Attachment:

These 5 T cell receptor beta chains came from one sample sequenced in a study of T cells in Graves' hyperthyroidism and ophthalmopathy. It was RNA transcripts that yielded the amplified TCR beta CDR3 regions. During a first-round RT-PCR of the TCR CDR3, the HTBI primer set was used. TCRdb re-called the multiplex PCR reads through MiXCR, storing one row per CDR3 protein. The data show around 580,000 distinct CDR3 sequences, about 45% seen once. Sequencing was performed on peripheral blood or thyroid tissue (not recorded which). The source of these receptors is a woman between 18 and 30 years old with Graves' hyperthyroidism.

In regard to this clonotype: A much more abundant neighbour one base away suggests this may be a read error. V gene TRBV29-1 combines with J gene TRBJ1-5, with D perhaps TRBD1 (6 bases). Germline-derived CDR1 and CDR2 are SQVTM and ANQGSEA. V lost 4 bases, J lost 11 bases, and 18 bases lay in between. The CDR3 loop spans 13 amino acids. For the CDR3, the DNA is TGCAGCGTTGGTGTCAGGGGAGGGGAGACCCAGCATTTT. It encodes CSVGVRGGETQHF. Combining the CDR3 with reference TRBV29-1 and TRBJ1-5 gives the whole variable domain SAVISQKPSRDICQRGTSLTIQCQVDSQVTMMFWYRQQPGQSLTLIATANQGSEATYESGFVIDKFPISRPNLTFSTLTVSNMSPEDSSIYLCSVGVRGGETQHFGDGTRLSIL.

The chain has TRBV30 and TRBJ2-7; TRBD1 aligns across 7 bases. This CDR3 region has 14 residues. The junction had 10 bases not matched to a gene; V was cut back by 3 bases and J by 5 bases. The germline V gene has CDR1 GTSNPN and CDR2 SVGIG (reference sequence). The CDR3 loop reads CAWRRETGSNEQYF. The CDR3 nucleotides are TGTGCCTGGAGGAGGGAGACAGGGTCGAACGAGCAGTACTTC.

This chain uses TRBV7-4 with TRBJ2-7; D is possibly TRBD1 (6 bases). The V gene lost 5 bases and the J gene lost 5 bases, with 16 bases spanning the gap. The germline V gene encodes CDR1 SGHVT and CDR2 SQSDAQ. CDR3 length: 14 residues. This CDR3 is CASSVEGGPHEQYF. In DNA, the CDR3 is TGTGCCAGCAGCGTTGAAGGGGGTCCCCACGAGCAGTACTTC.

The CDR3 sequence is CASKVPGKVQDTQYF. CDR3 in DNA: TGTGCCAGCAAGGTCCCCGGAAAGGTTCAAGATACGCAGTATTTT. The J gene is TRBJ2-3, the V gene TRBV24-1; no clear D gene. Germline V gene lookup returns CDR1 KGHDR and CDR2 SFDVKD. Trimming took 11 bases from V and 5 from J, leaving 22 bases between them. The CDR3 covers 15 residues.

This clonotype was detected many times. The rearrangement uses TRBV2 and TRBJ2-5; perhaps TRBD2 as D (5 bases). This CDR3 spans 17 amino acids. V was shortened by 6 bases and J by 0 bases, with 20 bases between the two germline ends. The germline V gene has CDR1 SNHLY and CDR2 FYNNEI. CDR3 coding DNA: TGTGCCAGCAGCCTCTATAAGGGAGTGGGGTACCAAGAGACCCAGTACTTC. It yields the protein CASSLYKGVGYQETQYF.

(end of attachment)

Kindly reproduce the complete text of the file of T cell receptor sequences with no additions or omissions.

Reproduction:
These 5 T cell receptor beta chains came from one sample sequenced in a study of T cells in Graves' hyperthyroidism and ophthalmopathy. It was RNA transcripts that yielded the amplified TCR beta CDR3 regions. During a first-round RT-PCR of the TCR CDR3, the HTBI primer set was used. TCRdb re-called the multiplex PCR reads through MiXCR, storing one row per CDR3 protein. The data show around 580,000 distinct CDR3 sequences, about 45% seen once. Sequencing was performed on peripheral blood or thyroid tissue (not recorded which). The source of these receptors is a woman between 18 and 30 years old with Graves' hyperthyroidism.

In regard to this clonotype: A much more abundant neighbour one base away suggests this may be a read error. V gene TRBV29-1 combines with J gene TRBJ1-5, with D perhaps TRBD1 (6 bases). Germline-derived CDR1 and CDR2 are SQVTM and ANQGSEA. V lost 4 bases, J lost 11 bases, and 18 bases lay in between. The CDR3 loop spans 13 amino acids. For the CDR3, the DNA is TGCAGCGTTGGTGTCAGGGGAGGGGAGACCCAGCATTTT. It encodes CSVGVRGGETQHF. Combining the CDR3 with reference TRBV29-1 and TRBJ1-5 gives the whole variable domain SAVISQKPSRDICQRGTSLTIQCQVDSQVTMMFWYRQQPGQSLTLIATANQGSEATYESGFVIDKFPISRPNLTFSTLTVSNMSPEDSSIYLCSVGVRGGETQHFGDGTRLSIL.

The chain has TRBV30 and TRBJ2-7; TRBD1 aligns across 7 bases. This CDR3 region has 14 residues. The junction had 10 bases not matched to a gene; V was cut back by 3 bases and J by 5 bases. The germline V gene has CDR1 GTSNPN and CDR2 SVGIG (reference sequence). The CDR3 loop reads CAWRRETGSNEQYF. The CDR3 nucleotides are TGTGCCTGGAGGAGGGAGACAGGGTCGAACGAGCAGTACTTC.

This chain uses TRBV7-4 with TRBJ2-7; D is possibly TRBD1 (6 bases). The V gene lost 5 bases and the J gene lost 5 bases, with 16 bases spanning the gap. The germline V gene encodes CDR1 SGHVT and CDR2 SQSDAQ. CDR3 length: 14 residues. This CDR3 is CASSVEGGPHEQYF. In DNA, the CDR3 is TGTGCCAGCAGCGTTGAAGGGGGTCCCCACGAGCAGTACTTC.

The CDR3 sequence is CASKVPGKVQDTQYF. CDR3 in DNA: TGTGCCAGCAAGGTCCCCGGAAAGGTTCAAGATACGCAGTATTTT. The J gene is TRBJ2-3, the V gene TRBV24-1; no clear D gene. Germline V gene lookup returns CDR1 KGHDR and CDR2 SFDVKD. Trimming took 11 bases from V and 5 from J, leaving 22 bases between them. The CDR3 covers 15 residues.

This clonotype was detected many times. The rearrangement uses TRBV2 and TRBJ2-5; perhaps TRBD2 as D (5 bases). This CDR3 spans 17 amino acids. V was shortened by 6 bases and J by 0 bases, with 20 bases between the two germline ends. The germline V gene has CDR1 SNHLY and CDR2 FYNNEI. CDR3 coding DNA: TGTGCCAGCAGCCTCTATAAGGGAGTGGGGTACCAAGAGACCCAGTACTTC. It yields the protein CASSLYKGVGYQETQYF.